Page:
In the face of this growing momentum, a number of commentators have criticized the fossil free divestment movement. In one op-ed Martha Hall Findlay and Jean Charest offered two main points.

First, while agreeing that greenhouse gas emissions are a problem, the authors claimed: “The problem lies with the demand – it’s not the fault of those meeting the demand.” In other words: follow the money. Although we believe this depiction overly simplifies a complex problem, does the divestment movement violate its prescription? Clearly not. Even if a society limited itself to demand-side solutions, by definition, reducing demand for fossil fuel assets would qualify.

Second, the article claimed: “But investment decisions for university endowments must be based on one thing: which investments will bring the best financial returns.” In other words, maximize portfolio returns. Although we doubt all university endowments share a single investment strategy, is there evidence that divestment harms returns? Again, the answer is no. A comparison of the MSCI ACWI IMI index, which covers some 99 per cent of the global equity universe, with an index that excluded 247 fossil fuel reserve-owning companies found a return differential of 1.2 per cent in favor of the “ex Carbon list,” as well as a potential reduction in overall portfolio risk.

Clearly, a society that agreed with Hall Findlay and Charest’s twin prescriptions – follow the money and maximize portfolio returns – would not agree with their conclusions. Using their criteria it turns out that divestment is actually a “good idea.” By simply excluding fossil fuels from their portfolios, universities can meet or beat the market while reducing overall risk.

Although divestment may seem like a no-brainer, as scholars, we are curious: does the movement have any chance of succeeding? Past evidence is mixed. For instance, Nelson Mandela credited the University of California’s 1986 divestment of $3.1-billion as significant in abolishing white-minority rule in South Africa. Other campaigns have targeted child labor, land mines, and cigarettes. Recently, investors with more than $45-trillion in assets have signed the UN Principles for Responsible Investing, committing to incorporate environmental, social, and corporate governance (ESG) issues into investment analysis.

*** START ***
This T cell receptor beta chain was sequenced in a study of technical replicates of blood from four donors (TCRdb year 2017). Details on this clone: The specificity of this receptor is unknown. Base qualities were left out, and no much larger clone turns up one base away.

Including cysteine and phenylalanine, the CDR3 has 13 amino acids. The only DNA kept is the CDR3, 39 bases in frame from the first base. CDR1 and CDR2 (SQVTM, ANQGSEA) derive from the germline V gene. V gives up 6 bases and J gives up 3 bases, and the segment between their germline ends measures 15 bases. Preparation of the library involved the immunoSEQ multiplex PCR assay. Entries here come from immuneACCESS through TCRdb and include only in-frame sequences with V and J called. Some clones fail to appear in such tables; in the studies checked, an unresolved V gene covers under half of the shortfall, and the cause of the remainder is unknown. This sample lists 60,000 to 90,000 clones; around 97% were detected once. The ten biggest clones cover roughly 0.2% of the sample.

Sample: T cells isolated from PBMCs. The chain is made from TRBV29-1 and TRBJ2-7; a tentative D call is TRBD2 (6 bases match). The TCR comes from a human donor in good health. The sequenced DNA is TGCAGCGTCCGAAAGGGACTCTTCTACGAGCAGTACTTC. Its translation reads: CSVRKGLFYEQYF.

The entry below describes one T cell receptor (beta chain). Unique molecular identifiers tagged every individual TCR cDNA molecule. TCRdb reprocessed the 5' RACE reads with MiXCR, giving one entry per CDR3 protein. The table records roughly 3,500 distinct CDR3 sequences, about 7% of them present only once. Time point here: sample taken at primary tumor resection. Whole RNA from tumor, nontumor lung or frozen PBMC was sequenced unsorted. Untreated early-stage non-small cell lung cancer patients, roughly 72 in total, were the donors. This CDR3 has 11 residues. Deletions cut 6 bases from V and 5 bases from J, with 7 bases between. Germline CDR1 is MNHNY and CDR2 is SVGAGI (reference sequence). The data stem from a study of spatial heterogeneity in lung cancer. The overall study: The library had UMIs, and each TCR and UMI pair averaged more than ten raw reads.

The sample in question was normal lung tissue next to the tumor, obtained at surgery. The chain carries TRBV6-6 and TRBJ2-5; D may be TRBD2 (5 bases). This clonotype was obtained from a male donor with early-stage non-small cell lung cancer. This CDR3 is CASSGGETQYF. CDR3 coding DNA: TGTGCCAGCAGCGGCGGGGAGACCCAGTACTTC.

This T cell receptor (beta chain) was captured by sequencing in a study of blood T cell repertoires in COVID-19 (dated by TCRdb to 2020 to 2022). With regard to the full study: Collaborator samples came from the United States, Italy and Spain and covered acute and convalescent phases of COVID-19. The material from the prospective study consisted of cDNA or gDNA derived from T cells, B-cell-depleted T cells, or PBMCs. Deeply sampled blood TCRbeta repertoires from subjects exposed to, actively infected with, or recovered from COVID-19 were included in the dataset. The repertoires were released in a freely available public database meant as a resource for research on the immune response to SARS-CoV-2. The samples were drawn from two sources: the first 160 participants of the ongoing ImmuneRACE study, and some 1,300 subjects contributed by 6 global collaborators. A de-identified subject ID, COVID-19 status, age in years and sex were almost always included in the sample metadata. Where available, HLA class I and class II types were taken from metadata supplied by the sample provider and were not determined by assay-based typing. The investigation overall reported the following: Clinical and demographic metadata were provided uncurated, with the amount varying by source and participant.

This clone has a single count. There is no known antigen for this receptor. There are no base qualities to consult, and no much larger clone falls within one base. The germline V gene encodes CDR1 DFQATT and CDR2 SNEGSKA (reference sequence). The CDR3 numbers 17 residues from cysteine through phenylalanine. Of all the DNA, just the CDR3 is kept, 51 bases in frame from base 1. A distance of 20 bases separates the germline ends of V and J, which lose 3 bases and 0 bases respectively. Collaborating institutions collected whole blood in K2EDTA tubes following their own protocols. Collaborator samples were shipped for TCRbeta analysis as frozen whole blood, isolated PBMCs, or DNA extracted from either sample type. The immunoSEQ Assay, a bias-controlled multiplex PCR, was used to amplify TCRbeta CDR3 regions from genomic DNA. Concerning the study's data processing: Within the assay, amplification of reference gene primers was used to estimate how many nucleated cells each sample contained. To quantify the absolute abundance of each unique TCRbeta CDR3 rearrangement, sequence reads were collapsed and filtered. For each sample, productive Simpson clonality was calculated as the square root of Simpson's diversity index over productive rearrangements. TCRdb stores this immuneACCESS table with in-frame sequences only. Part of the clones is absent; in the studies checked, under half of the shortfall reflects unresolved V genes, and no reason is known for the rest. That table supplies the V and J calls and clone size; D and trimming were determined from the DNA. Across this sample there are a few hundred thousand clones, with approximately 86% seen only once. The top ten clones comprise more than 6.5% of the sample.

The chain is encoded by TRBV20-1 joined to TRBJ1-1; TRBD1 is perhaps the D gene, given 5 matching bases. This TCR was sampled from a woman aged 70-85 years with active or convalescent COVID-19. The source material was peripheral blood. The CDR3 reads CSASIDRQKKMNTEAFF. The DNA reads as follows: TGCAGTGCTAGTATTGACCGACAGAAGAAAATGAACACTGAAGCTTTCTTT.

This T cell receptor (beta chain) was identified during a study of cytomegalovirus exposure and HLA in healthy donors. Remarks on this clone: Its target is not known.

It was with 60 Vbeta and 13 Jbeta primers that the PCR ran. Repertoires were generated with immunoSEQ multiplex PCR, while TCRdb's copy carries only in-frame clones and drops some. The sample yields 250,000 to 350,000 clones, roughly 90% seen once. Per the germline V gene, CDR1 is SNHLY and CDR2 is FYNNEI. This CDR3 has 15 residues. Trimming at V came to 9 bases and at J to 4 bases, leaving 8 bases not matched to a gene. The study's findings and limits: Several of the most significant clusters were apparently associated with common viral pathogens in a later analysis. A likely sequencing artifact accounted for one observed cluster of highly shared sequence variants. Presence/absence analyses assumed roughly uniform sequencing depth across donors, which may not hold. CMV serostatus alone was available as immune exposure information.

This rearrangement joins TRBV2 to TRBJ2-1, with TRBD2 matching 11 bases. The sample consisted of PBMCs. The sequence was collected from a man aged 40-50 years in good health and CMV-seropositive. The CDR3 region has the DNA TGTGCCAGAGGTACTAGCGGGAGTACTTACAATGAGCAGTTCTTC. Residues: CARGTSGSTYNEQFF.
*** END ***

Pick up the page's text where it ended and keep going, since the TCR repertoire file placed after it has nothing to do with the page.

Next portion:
One big ESG issue for these investors is carbon. By any reasonable calculation the world has more carbon than it can afford to burn. According to the International Energy Agency’s World Energy Outlook 2012, “No more than one-third of proven reserves of fossil fuels can be consumed prior to 2050 if the world is to achieve the 2C goal, unless carbon capture and storage (CCS) technology is widely deployed.” Using this same logic, Deutsche Bank concluded: “Peak carbon rather than peak oil becomes the primary driver of oil prices.”

For the companies and economies implicated, these issues connected to the fossil fuel divestment movement pose clear strategic challenges. For instance, if not all carbon is burnable, which carbon gets priority? One possibility is de-commodification, in which qualifications such as “ethical oil” and “dirty oil” may be consequential. Similarly, while some analysts have claimed that divestment is merely symbolic, as Keystone XL and the tailings pond ducks make clear, when symbols take hold they can have potent effects. For both Alberta and Canada, it may be useful to more seriously consider the role of diversification in balancing carbon-based development and growth with carbon-free leadership in clean technology and related entrepreneurial initiatives.

Joel Gehman (@joelgehman) is assistant professor of strategic management and organization and Southam faculty fellow at the Alberta School of Business. Michael Lounsbury is associate dean of research, professor of strategic management and organization and Thornton A. Graham chair at the Alberta School of Business.